Now using threads is a non issue so long as I can stop a thread from spinning it's wheels when there are no updates needed to an LED strip. If I have to use a while loop checking a flag which is considered to be a no op then I end up having timing issues. I have tested this with 6 threads and the while loops cause timing problems. If I stall a thread using a lock object the timing problems go away. if all of the threads are writing to the LED strips at the same time I do not have timing issues. The timing issues only appear when I have no way to stall a thread without having it spin it's wheels.

I also have changed my design up a little bit. I need to have 6 threads plus the main thread in order to get to my goal. Now I was reading the documentation for the _thread module in CPython and it states that a lock object can be released from a thread that does not have the lock acquired. I am really hoping that this is the case with MicroPython as well. Because I have been able to come up with something that may work using lock objects.

In CPython you have the threading.Event class that can be used to stall a thread and has the ability to be released from any other thread. It also has an optional duration that can be used to set how long to stall for. It would be much easier to accomplish my goal using this mechanism instead of having to deal with lock objects to stall a thread.

This is how I have currently written the code (untested)

main thread creates lock objects for each of the threads.
main thread acquires each of the locks.
threads are created
in the loop for each thread the first thing that is done is the lock for that thread is acquired. because the main thread has not released the locks this stops the thread from running.
main thread reads the pins. if a pin has been activated it then makes any needed changes and then releases the lock for the thread that is responsible for writing the data to a string.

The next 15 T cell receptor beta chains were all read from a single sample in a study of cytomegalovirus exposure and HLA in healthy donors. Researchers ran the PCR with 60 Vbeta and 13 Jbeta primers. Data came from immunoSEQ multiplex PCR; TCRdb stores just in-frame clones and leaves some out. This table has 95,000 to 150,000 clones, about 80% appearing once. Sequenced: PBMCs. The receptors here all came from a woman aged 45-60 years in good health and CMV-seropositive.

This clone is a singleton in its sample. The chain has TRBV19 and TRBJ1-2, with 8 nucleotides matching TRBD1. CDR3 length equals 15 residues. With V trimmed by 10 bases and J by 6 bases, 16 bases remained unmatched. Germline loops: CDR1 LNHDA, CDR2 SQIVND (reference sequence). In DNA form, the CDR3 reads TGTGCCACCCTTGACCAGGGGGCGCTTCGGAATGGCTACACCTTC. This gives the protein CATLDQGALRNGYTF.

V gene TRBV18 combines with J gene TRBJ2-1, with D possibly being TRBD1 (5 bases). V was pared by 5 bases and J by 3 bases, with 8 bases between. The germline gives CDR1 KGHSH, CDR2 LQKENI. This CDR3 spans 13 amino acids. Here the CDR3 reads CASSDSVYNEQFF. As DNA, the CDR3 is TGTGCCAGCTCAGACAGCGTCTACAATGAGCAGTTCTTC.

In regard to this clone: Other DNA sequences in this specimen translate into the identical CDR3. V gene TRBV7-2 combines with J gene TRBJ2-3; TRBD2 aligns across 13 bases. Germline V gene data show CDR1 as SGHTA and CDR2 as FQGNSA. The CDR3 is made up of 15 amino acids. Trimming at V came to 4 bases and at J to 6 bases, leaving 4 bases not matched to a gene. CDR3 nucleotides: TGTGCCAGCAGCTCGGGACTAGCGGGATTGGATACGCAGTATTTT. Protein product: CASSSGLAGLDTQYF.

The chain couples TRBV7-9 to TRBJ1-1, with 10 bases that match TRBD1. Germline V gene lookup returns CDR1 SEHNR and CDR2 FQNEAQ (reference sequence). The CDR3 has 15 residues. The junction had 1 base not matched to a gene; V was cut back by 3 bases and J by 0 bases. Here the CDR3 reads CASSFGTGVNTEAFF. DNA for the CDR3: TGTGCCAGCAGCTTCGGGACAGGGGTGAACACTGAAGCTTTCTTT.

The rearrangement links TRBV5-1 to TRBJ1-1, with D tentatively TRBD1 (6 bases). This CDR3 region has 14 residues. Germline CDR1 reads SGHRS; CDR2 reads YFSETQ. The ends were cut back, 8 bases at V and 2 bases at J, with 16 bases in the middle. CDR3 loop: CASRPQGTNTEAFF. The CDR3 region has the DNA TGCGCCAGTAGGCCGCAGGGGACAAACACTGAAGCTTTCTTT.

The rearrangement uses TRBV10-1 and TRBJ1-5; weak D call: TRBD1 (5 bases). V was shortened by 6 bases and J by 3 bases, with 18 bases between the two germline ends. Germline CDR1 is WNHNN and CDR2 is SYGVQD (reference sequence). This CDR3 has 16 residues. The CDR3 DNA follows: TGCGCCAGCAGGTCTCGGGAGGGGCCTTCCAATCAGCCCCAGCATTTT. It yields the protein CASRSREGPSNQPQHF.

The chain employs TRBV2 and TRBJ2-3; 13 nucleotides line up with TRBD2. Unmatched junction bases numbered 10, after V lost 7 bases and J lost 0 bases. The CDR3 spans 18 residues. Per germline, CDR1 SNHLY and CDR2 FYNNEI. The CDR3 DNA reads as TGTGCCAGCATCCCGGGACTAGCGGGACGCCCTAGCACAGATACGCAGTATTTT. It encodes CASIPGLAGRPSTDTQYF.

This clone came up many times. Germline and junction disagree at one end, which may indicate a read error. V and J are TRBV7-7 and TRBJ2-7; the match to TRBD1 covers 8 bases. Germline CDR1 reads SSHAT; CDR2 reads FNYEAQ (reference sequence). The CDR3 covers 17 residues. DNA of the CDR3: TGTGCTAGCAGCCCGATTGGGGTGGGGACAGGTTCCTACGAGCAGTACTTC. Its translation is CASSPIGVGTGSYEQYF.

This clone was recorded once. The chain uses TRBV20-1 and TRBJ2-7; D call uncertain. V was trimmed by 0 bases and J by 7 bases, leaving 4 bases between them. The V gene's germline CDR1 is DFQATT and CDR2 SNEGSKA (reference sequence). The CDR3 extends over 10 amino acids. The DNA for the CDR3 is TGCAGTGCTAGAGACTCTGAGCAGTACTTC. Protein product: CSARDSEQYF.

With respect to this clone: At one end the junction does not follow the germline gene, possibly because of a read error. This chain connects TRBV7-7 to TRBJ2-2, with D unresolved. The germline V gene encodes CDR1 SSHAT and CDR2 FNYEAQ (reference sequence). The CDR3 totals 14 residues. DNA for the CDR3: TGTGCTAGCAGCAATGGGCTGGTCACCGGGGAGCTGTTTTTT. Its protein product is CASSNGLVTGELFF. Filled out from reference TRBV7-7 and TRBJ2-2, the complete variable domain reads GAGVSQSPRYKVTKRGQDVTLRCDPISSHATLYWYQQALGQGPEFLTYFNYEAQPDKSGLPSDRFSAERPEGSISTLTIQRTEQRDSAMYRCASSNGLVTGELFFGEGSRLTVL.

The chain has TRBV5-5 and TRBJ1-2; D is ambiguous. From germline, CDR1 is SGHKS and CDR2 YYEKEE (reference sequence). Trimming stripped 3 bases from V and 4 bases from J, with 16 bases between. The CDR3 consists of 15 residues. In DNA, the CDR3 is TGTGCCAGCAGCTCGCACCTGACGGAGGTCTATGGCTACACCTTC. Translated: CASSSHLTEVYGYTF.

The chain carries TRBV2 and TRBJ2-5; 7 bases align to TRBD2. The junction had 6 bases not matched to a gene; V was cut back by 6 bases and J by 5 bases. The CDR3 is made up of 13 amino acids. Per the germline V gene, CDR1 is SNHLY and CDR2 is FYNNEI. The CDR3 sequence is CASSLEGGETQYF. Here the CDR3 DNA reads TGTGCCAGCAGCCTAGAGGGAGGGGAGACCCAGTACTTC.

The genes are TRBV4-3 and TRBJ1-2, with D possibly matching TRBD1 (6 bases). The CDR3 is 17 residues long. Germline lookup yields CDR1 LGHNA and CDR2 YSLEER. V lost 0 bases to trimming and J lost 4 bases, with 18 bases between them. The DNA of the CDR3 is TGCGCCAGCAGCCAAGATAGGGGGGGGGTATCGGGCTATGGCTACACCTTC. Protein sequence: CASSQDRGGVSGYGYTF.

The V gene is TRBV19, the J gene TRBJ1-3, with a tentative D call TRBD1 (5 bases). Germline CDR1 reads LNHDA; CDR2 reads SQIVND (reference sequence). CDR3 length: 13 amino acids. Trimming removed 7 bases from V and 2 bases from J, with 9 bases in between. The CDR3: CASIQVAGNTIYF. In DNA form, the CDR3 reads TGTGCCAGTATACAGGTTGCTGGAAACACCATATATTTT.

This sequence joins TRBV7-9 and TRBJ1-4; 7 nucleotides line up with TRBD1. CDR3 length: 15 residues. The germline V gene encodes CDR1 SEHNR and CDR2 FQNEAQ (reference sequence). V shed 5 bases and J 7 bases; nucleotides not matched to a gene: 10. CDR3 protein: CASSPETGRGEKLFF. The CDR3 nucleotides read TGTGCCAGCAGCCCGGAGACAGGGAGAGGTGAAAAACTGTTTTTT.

once the data has been written by the thread it loops back around and acquires the lock again. but because it was not released a second time the thread gets stalled until the main thread calls release again.

The whole thing above hinges on whether or not MicroPython's _thread.allocate_lock() functions the same as CPythons and a lock can be released by another thread and not the thread that acquired the lock.

as far as using asynchio, I do not know to much about asynchio and what the actual purpose for it is. It does exactly the same thing that can be done with threads and I cannot find where there is any kind of a benefit to it over threads other than it may be easier to use for a person that is not familiar with how to properly implement threading. the end result is more resources used than what would be needed if using threads. This is where my behemoth statement comes in.

kgschlosser
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Re: Threading questions

Post by kgschlosser » Mon Sep 07, 2020 6:11 am

Attached is a copy of the code I have written to handle the LED's. The number of LED's has changed because of my poor soldering skills :lol:, also because of space requirements with the additional wiring as I had to use some pretty decent size wire because of the 10 foot run and wanting to keep the voltage drop under 1%. These LED's will burn if you set the value of each pixel to 255. So I needed to make a heat sink for them and the wiring has to be inside that heat sink along with the LED's.